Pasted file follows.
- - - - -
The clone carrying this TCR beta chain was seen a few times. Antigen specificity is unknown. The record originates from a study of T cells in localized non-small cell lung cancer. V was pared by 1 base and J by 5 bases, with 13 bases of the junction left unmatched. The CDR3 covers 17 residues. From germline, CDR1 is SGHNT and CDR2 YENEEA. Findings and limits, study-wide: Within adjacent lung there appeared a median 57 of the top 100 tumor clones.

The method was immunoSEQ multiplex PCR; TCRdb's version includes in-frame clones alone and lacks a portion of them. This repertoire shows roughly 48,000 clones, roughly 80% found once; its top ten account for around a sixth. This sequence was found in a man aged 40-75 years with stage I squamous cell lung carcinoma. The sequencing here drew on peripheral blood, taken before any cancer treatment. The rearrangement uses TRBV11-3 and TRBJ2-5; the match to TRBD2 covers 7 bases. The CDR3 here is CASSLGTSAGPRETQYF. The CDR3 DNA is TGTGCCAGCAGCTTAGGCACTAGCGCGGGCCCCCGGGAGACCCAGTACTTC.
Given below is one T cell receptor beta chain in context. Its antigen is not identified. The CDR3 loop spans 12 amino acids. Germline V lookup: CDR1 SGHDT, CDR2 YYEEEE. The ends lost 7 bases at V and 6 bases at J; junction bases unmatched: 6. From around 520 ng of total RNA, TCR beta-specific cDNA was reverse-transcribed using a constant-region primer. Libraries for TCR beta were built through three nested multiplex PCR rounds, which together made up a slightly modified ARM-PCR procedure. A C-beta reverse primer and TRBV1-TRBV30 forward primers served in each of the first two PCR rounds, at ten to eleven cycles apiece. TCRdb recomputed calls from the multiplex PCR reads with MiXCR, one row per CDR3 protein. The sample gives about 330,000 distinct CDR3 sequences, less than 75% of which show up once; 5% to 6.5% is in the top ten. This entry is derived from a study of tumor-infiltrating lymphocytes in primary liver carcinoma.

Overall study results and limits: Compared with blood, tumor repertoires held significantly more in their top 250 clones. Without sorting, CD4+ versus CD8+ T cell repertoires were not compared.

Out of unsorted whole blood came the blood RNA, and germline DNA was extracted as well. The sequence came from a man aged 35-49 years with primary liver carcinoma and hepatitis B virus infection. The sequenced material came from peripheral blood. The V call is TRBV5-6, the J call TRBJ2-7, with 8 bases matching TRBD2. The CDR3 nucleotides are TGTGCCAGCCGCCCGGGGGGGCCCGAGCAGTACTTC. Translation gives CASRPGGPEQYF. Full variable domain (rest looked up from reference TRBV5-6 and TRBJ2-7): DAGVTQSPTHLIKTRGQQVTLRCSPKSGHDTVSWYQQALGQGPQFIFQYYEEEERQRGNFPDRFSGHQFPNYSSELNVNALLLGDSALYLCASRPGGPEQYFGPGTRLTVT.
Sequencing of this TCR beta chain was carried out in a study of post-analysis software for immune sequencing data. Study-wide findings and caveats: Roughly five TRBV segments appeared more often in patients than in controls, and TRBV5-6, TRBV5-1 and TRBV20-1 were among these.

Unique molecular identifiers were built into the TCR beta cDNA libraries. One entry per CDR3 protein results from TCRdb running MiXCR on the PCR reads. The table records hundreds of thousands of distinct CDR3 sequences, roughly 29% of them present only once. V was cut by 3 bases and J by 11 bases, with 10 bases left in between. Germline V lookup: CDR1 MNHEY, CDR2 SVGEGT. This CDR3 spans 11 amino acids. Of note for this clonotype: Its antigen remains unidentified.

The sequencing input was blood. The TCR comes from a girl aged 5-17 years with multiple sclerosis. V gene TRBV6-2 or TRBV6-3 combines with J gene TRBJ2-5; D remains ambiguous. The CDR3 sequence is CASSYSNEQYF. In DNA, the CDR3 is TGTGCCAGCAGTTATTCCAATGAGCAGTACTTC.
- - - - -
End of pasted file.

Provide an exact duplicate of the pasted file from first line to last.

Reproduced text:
The clone carrying this TCR beta chain was seen a few times. Antigen specificity is unknown. The record originates from a study of T cells in localized non-small cell lung cancer. V was pared by 1 base and J by 5 bases, with 13 bases of the junction left unmatched. The CDR3 covers 17 residues. From germline, CDR1 is SGHNT and CDR2 YENEEA. Findings and limits, study-wide: Within adjacent lung there appeared a median 57 of the top 100 tumor clones.

The method was immunoSEQ multiplex PCR; TCRdb's version includes in-frame clones alone and lacks a portion of them. This repertoire shows roughly 48,000 clones, roughly 80% found once; its top ten account for around a sixth. This sequence was found in a man aged 40-75 years with stage I squamous cell lung carcinoma. The sequencing here drew on peripheral blood, taken before any cancer treatment. The rearrangement uses TRBV11-3 and TRBJ2-5; the match to TRBD2 covers 7 bases. The CDR3 here is CASSLGTSAGPRETQYF. The CDR3 DNA is TGTGCCAGCAGCTTAGGCACTAGCGCGGGCCCCCGGGAGACCCAGTACTTC.
Given below is one T cell receptor beta chain in context. Its antigen is not identified. The CDR3 loop spans 12 amino acids. Germline V lookup: CDR1 SGHDT, CDR2 YYEEEE. The ends lost 7 bases at V and 6 bases at J; junction bases unmatched: 6. From around 520 ng of total RNA, TCR beta-specific cDNA was reverse-transcribed using a constant-region primer. Libraries for TCR beta were built through three nested multiplex PCR rounds, which together made up a slightly modified ARM-PCR procedure. A C-beta reverse primer and TRBV1-TRBV30 forward primers served in each of the first two PCR rounds, at ten to eleven cycles apiece. TCRdb recomputed calls from the multiplex PCR reads with MiXCR, one row per CDR3 protein. The sample gives about 330,000 distinct CDR3 sequences, less than 75% of which show up once; 5% to 6.5% is in the top ten. This entry is derived from a study of tumor-infiltrating lymphocytes in primary liver carcinoma.

Overall study results and limits: Compared with blood, tumor repertoires held significantly more in their top 250 clones. Without sorting, CD4+ versus CD8+ T cell repertoires were not compared.

Out of unsorted whole blood came the blood RNA, and germline DNA was extracted as well. The sequence came from a man aged 35-49 years with primary liver carcinoma and hepatitis B virus infection. The sequenced material came from peripheral blood. The V call is TRBV5-6, the J call TRBJ2-7, with 8 bases matching TRBD2. The CDR3 nucleotides are TGTGCCAGCCGCCCGGGGGGGCCCGAGCAGTACTTC. Translation gives CASRPGGPEQYF. Full variable domain (rest looked up from reference TRBV5-6 and TRBJ2-7): DAGVTQSPTHLIKTRGQQVTLRCSPKSGHDTVSWYQQALGQGPQFIFQYYEEEERQRGNFPDRFSGHQFPNYSSELNVNALLLGDSALYLCASRPGGPEQYFGPGTRLTVT.
Sequencing of this TCR beta chain was carried out in a study of post-analysis software for immune sequencing data. Study-wide findings and caveats: Roughly five TRBV segments appeared more often in patients than in controls, and TRBV5-6, TRBV5-1 and TRBV20-1 were among these.

Unique molecular identifiers were built into the TCR beta cDNA libraries. One entry per CDR3 protein results from TCRdb running MiXCR on the PCR reads. The table records hundreds of thousands of distinct CDR3 sequences, roughly 29% of them present only once. V was cut by 3 bases and J by 11 bases, with 10 bases left in between. Germline V lookup: CDR1 MNHEY, CDR2 SVGEGT. This CDR3 spans 11 amino acids. Of note for this clonotype: Its antigen remains unidentified.

The sequencing input was blood. The TCR comes from a girl aged 5-17 years with multiple sclerosis. V gene TRBV6-2 or TRBV6-3 combines with J gene TRBJ2-5; D remains ambiguous. The CDR3 sequence is CASSYSNEQYF. In DNA, the CDR3 is TGTGCCAGCAGTTATTCCAATGAGCAGTACTTC.